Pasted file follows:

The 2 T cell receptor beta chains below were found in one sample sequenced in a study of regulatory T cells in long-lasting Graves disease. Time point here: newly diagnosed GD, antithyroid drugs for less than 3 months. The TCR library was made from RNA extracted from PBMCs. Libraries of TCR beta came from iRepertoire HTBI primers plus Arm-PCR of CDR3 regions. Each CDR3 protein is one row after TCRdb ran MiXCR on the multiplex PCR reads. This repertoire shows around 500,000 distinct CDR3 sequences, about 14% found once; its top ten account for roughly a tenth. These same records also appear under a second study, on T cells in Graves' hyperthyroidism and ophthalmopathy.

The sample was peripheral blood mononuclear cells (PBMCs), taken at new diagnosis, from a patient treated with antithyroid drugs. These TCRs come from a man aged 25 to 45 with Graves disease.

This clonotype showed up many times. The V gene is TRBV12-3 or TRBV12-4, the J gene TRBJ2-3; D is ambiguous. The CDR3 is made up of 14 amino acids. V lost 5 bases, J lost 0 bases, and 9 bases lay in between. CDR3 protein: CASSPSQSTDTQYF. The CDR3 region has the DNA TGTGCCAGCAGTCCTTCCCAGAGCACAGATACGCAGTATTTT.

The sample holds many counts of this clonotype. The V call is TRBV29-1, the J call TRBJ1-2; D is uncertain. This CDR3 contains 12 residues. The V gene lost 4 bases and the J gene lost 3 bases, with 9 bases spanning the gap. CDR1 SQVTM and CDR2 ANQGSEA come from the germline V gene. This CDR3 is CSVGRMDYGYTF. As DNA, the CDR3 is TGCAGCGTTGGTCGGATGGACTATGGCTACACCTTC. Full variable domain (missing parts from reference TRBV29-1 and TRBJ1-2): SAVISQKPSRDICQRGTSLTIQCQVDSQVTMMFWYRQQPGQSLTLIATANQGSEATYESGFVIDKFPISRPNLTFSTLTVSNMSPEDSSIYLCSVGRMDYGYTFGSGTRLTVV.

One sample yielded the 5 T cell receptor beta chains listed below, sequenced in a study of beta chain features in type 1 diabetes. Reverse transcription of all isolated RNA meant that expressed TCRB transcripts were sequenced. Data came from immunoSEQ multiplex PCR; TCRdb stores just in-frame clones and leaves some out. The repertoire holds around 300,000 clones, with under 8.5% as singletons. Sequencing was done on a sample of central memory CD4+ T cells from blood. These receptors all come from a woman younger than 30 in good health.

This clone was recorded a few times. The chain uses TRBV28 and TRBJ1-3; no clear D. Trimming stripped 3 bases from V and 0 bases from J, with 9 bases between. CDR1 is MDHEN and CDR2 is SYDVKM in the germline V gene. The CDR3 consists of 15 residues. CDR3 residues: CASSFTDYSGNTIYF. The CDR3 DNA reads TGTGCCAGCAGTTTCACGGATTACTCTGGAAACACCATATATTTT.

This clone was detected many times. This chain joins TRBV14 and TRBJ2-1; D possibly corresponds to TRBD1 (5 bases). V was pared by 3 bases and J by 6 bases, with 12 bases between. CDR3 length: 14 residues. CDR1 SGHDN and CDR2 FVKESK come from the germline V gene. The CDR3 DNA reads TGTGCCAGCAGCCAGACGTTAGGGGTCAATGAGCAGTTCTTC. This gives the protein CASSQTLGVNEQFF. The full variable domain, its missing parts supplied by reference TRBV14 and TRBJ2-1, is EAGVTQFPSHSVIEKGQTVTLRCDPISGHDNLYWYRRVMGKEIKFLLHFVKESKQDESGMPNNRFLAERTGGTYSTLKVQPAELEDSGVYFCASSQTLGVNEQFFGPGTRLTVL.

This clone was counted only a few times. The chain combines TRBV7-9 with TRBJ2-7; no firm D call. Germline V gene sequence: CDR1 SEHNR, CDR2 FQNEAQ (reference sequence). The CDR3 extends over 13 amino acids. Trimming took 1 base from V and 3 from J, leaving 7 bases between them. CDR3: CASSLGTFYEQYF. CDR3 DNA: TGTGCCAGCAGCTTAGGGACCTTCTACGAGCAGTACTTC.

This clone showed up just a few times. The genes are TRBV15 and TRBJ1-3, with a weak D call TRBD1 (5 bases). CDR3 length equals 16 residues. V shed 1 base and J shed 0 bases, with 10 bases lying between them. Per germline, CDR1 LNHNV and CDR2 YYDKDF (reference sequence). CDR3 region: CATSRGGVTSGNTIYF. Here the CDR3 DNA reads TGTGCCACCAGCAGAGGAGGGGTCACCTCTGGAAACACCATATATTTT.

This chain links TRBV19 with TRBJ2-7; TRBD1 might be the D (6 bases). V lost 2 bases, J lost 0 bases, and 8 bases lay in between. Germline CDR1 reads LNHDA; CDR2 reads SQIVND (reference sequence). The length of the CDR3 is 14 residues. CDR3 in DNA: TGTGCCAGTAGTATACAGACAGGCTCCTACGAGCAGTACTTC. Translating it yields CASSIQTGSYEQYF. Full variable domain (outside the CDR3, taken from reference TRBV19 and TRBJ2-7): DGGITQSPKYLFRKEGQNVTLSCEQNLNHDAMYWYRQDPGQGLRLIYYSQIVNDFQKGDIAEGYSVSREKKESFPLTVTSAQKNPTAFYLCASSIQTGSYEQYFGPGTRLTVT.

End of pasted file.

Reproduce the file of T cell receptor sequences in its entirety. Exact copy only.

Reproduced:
The 2 T cell receptor beta chains below were found in one sample sequenced in a study of regulatory T cells in long-lasting Graves disease. Time point here: newly diagnosed GD, antithyroid drugs for less than 3 months. The TCR library was made from RNA extracted from PBMCs. Libraries of TCR beta came from iRepertoire HTBI primers plus Arm-PCR of CDR3 regions. Each CDR3 protein is one row after TCRdb ran MiXCR on the multiplex PCR reads. This repertoire shows around 500,000 distinct CDR3 sequences, about 14% found once; its top ten account for roughly a tenth. These same records also appear under a second study, on T cells in Graves' hyperthyroidism and ophthalmopathy.

The sample was peripheral blood mononuclear cells (PBMCs), taken at new diagnosis, from a patient treated with antithyroid drugs. These TCRs come from a man aged 25 to 45 with Graves disease.

This clonotype showed up many times. The V gene is TRBV12-3 or TRBV12-4, the J gene TRBJ2-3; D is ambiguous. The CDR3 is made up of 14 amino acids. V lost 5 bases, J lost 0 bases, and 9 bases lay in between. CDR3 protein: CASSPSQSTDTQYF. The CDR3 region has the DNA TGTGCCAGCAGTCCTTCCCAGAGCACAGATACGCAGTATTTT.

The sample holds many counts of this clonotype. The V call is TRBV29-1, the J call TRBJ1-2; D is uncertain. This CDR3 contains 12 residues. The V gene lost 4 bases and the J gene lost 3 bases, with 9 bases spanning the gap. CDR1 SQVTM and CDR2 ANQGSEA come from the germline V gene. This CDR3 is CSVGRMDYGYTF. As DNA, the CDR3 is TGCAGCGTTGGTCGGATGGACTATGGCTACACCTTC. Full variable domain (missing parts from reference TRBV29-1 and TRBJ1-2): SAVISQKPSRDICQRGTSLTIQCQVDSQVTMMFWYRQQPGQSLTLIATANQGSEATYESGFVIDKFPISRPNLTFSTLTVSNMSPEDSSIYLCSVGRMDYGYTFGSGTRLTVV.

One sample yielded the 5 T cell receptor beta chains listed below, sequenced in a study of beta chain features in type 1 diabetes. Reverse transcription of all isolated RNA meant that expressed TCRB transcripts were sequenced. Data came from immunoSEQ multiplex PCR; TCRdb stores just in-frame clones and leaves some out. The repertoire holds around 300,000 clones, with under 8.5% as singletons. Sequencing was done on a sample of central memory CD4+ T cells from blood. These receptors all come from a woman younger than 30 in good health.

This clone was recorded a few times. The chain uses TRBV28 and TRBJ1-3; no clear D. Trimming stripped 3 bases from V and 0 bases from J, with 9 bases between. CDR1 is MDHEN and CDR2 is SYDVKM in the germline V gene. The CDR3 consists of 15 residues. CDR3 residues: CASSFTDYSGNTIYF. The CDR3 DNA reads TGTGCCAGCAGTTTCACGGATTACTCTGGAAACACCATATATTTT.

This clone was detected many times. This chain joins TRBV14 and TRBJ2-1; D possibly corresponds to TRBD1 (5 bases). V was pared by 3 bases and J by 6 bases, with 12 bases between. CDR3 length: 14 residues. CDR1 SGHDN and CDR2 FVKESK come from the germline V gene. The CDR3 DNA reads TGTGCCAGCAGCCAGACGTTAGGGGTCAATGAGCAGTTCTTC. This gives the protein CASSQTLGVNEQFF. The full variable domain, its missing parts supplied by reference TRBV14 and TRBJ2-1, is EAGVTQFPSHSVIEKGQTVTLRCDPISGHDNLYWYRRVMGKEIKFLLHFVKESKQDESGMPNNRFLAERTGGTYSTLKVQPAELEDSGVYFCASSQTLGVNEQFFGPGTRLTVL.

This clone was counted only a few times. The chain combines TRBV7-9 with TRBJ2-7; no firm D call. Germline V gene sequence: CDR1 SEHNR, CDR2 FQNEAQ (reference sequence). The CDR3 extends over 13 amino acids. Trimming took 1 base from V and 3 from J, leaving 7 bases between them. CDR3: CASSLGTFYEQYF. CDR3 DNA: TGTGCCAGCAGCTTAGGGACCTTCTACGAGCAGTACTTC.

This clone showed up just a few times. The genes are TRBV15 and TRBJ1-3, with a weak D call TRBD1 (5 bases). CDR3 length equals 16 residues. V shed 1 base and J shed 0 bases, with 10 bases lying between them. Per germline, CDR1 LNHNV and CDR2 YYDKDF (reference sequence). CDR3 region: CATSRGGVTSGNTIYF. Here the CDR3 DNA reads TGTGCCACCAGCAGAGGAGGGGTCACCTCTGGAAACACCATATATTTT.

This chain links TRBV19 with TRBJ2-7; TRBD1 might be the D (6 bases). V lost 2 bases, J lost 0 bases, and 8 bases lay in between. Germline CDR1 reads LNHDA; CDR2 reads SQIVND (reference sequence). The length of the CDR3 is 14 residues. CDR3 in DNA: TGTGCCAGTAGTATACAGACAGGCTCCTACGAGCAGTACTTC. Translating it yields CASSIQTGSYEQYF. Full variable domain (outside the CDR3, taken from reference TRBV19 and TRBJ2-7): DGGITQSPKYLFRKEGQNVTLSCEQNLNHDAMYWYRQDPGQGLRLIYYSQIVNDFQKGDIAEGYSVSREKKESFPLTVTSAQKNPTAFYLCASSIQTGSYEQYFGPGTRLTVT.